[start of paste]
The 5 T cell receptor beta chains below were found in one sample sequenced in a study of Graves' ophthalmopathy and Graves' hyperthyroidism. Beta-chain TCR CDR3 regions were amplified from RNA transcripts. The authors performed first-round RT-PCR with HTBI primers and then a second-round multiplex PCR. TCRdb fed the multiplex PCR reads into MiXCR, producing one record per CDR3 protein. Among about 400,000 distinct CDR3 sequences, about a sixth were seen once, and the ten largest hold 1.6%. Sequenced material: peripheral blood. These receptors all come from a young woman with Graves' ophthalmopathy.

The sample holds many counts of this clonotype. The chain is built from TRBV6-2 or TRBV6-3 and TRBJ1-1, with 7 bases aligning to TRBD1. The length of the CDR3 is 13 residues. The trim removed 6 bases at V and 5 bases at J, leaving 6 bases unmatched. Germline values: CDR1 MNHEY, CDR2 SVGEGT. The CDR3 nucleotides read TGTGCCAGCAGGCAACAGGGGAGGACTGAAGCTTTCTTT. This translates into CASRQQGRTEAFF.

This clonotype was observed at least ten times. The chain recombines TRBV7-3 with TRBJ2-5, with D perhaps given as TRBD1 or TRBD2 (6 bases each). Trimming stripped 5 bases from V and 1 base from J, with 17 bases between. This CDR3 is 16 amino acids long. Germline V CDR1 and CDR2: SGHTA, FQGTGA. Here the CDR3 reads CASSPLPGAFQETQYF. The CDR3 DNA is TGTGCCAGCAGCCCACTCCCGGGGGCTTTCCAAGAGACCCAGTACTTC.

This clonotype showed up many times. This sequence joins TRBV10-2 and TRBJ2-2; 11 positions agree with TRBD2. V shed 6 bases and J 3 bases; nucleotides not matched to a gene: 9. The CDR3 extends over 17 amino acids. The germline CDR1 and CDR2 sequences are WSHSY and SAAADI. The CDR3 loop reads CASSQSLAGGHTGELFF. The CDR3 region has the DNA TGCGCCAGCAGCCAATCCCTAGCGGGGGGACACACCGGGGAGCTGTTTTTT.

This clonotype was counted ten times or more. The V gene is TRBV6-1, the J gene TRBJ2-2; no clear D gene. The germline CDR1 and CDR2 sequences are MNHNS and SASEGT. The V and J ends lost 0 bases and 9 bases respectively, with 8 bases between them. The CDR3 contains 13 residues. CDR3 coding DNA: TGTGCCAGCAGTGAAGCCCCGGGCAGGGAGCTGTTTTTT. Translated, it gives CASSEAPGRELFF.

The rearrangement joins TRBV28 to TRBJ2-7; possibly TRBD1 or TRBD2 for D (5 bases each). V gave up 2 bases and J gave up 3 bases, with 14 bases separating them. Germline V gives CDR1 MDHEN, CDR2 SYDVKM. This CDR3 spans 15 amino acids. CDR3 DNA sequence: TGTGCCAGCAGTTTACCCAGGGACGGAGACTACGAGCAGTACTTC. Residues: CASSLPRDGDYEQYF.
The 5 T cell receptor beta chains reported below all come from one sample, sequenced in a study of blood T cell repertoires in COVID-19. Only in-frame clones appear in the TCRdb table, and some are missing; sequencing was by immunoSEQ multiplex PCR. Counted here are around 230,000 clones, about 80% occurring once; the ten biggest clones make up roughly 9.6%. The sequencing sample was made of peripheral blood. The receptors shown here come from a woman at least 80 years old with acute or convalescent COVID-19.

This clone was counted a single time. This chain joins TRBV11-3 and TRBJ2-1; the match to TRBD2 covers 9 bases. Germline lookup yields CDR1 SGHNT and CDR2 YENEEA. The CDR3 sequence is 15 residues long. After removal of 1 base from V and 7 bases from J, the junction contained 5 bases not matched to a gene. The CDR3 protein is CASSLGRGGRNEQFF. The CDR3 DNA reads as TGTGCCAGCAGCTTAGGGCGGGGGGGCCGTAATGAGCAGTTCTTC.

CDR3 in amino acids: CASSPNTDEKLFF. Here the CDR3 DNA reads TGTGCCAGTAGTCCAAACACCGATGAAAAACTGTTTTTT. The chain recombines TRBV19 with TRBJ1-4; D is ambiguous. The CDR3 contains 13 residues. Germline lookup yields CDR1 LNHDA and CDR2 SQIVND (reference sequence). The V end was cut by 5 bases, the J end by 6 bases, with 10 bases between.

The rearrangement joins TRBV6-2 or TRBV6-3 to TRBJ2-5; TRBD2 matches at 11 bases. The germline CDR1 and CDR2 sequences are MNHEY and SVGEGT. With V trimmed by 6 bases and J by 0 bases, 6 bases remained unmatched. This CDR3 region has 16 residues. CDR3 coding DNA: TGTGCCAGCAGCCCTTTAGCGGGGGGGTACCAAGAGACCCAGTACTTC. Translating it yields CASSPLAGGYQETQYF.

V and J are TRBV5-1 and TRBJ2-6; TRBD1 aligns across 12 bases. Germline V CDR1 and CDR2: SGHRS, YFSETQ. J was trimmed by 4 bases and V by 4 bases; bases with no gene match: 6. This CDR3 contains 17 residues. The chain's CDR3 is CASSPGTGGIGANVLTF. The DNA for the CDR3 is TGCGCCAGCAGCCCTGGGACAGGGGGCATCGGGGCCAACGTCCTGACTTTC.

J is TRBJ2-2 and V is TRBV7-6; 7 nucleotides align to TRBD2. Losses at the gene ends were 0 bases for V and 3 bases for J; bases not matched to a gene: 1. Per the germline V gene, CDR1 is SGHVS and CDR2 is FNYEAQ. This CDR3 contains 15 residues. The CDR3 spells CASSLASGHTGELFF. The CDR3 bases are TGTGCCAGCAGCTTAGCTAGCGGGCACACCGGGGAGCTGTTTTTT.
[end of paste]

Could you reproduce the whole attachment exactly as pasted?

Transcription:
The 5 T cell receptor beta chains below were found in one sample sequenced in a study of Graves' ophthalmopathy and Graves' hyperthyroidism. Beta-chain TCR CDR3 regions were amplified from RNA transcripts. The authors performed first-round RT-PCR with HTBI primers and then a second-round multiplex PCR. TCRdb fed the multiplex PCR reads into MiXCR, producing one record per CDR3 protein. Among about 400,000 distinct CDR3 sequences, about a sixth were seen once, and the ten largest hold 1.6%. Sequenced material: peripheral blood. These receptors all come from a young woman with Graves' ophthalmopathy.

The sample holds many counts of this clonotype. The chain is built from TRBV6-2 or TRBV6-3 and TRBJ1-1, with 7 bases aligning to TRBD1. The length of the CDR3 is 13 residues. The trim removed 6 bases at V and 5 bases at J, leaving 6 bases unmatched. Germline values: CDR1 MNHEY, CDR2 SVGEGT. The CDR3 nucleotides read TGTGCCAGCAGGCAACAGGGGAGGACTGAAGCTTTCTTT. This translates into CASRQQGRTEAFF.

This clonotype was observed at least ten times. The chain recombines TRBV7-3 with TRBJ2-5, with D perhaps given as TRBD1 or TRBD2 (6 bases each). Trimming stripped 5 bases from V and 1 base from J, with 17 bases between. This CDR3 is 16 amino acids long. Germline V CDR1 and CDR2: SGHTA, FQGTGA. Here the CDR3 reads CASSPLPGAFQETQYF. The CDR3 DNA is TGTGCCAGCAGCCCACTCCCGGGGGCTTTCCAAGAGACCCAGTACTTC.

This clonotype showed up many times. This sequence joins TRBV10-2 and TRBJ2-2; 11 positions agree with TRBD2. V shed 6 bases and J 3 bases; nucleotides not matched to a gene: 9. The CDR3 extends over 17 amino acids. The germline CDR1 and CDR2 sequences are WSHSY and SAAADI. The CDR3 loop reads CASSQSLAGGHTGELFF. The CDR3 region has the DNA TGCGCCAGCAGCCAATCCCTAGCGGGGGGACACACCGGGGAGCTGTTTTTT.

This clonotype was counted ten times or more. The V gene is TRBV6-1, the J gene TRBJ2-2; no clear D gene. The germline CDR1 and CDR2 sequences are MNHNS and SASEGT. The V and J ends lost 0 bases and 9 bases respectively, with 8 bases between them. The CDR3 contains 13 residues. CDR3 coding DNA: TGTGCCAGCAGTGAAGCCCCGGGCAGGGAGCTGTTTTTT. Translated, it gives CASSEAPGRELFF.

The rearrangement joins TRBV28 to TRBJ2-7; possibly TRBD1 or TRBD2 for D (5 bases each). V gave up 2 bases and J gave up 3 bases, with 14 bases separating them. Germline V gives CDR1 MDHEN, CDR2 SYDVKM. This CDR3 spans 15 amino acids. CDR3 DNA sequence: TGTGCCAGCAGTTTACCCAGGGACGGAGACTACGAGCAGTACTTC. Residues: CASSLPRDGDYEQYF.
The 5 T cell receptor beta chains reported below all come from one sample, sequenced in a study of blood T cell repertoires in COVID-19. Only in-frame clones appear in the TCRdb table, and some are missing; sequencing was by immunoSEQ multiplex PCR. Counted here are around 230,000 clones, about 80% occurring once; the ten biggest clones make up roughly 9.6%. The sequencing sample was made of peripheral blood. The receptors shown here come from a woman at least 80 years old with acute or convalescent COVID-19.

This clone was counted a single time. This chain joins TRBV11-3 and TRBJ2-1; the match to TRBD2 covers 9 bases. Germline lookup yields CDR1 SGHNT and CDR2 YENEEA. The CDR3 sequence is 15 residues long. After removal of 1 base from V and 7 bases from J, the junction contained 5 bases not matched to a gene. The CDR3 protein is CASSLGRGGRNEQFF. The CDR3 DNA reads as TGTGCCAGCAGCTTAGGGCGGGGGGGCCGTAATGAGCAGTTCTTC.

CDR3 in amino acids: CASSPNTDEKLFF. Here the CDR3 DNA reads TGTGCCAGTAGTCCAAACACCGATGAAAAACTGTTTTTT. The chain recombines TRBV19 with TRBJ1-4; D is ambiguous. The CDR3 contains 13 residues. Germline lookup yields CDR1 LNHDA and CDR2 SQIVND (reference sequence). The V end was cut by 5 bases, the J end by 6 bases, with 10 bases between.

The rearrangement joins TRBV6-2 or TRBV6-3 to TRBJ2-5; TRBD2 matches at 11 bases. The germline CDR1 and CDR2 sequences are MNHEY and SVGEGT. With V trimmed by 6 bases and J by 0 bases, 6 bases remained unmatched. This CDR3 region has 16 residues. CDR3 coding DNA: TGTGCCAGCAGCCCTTTAGCGGGGGGGTACCAAGAGACCCAGTACTTC. Translating it yields CASSPLAGGYQETQYF.

V and J are TRBV5-1 and TRBJ2-6; TRBD1 aligns across 12 bases. Germline V CDR1 and CDR2: SGHRS, YFSETQ. J was trimmed by 4 bases and V by 4 bases; bases with no gene match: 6. This CDR3 contains 17 residues. The chain's CDR3 is CASSPGTGGIGANVLTF. The DNA for the CDR3 is TGCGCCAGCAGCCCTGGGACAGGGGGCATCGGGGCCAACGTCCTGACTTTC.

J is TRBJ2-2 and V is TRBV7-6; 7 nucleotides align to TRBD2. Losses at the gene ends were 0 bases for V and 3 bases for J; bases not matched to a gene: 1. Per the germline V gene, CDR1 is SGHVS and CDR2 is FNYEAQ. This CDR3 contains 15 residues. The CDR3 spells CASSLASGHTGELFF. The CDR3 bases are TGTGCCAGCAGCTTAGCTAGCGGGCACACCGGGGAGCTGTTTTTT.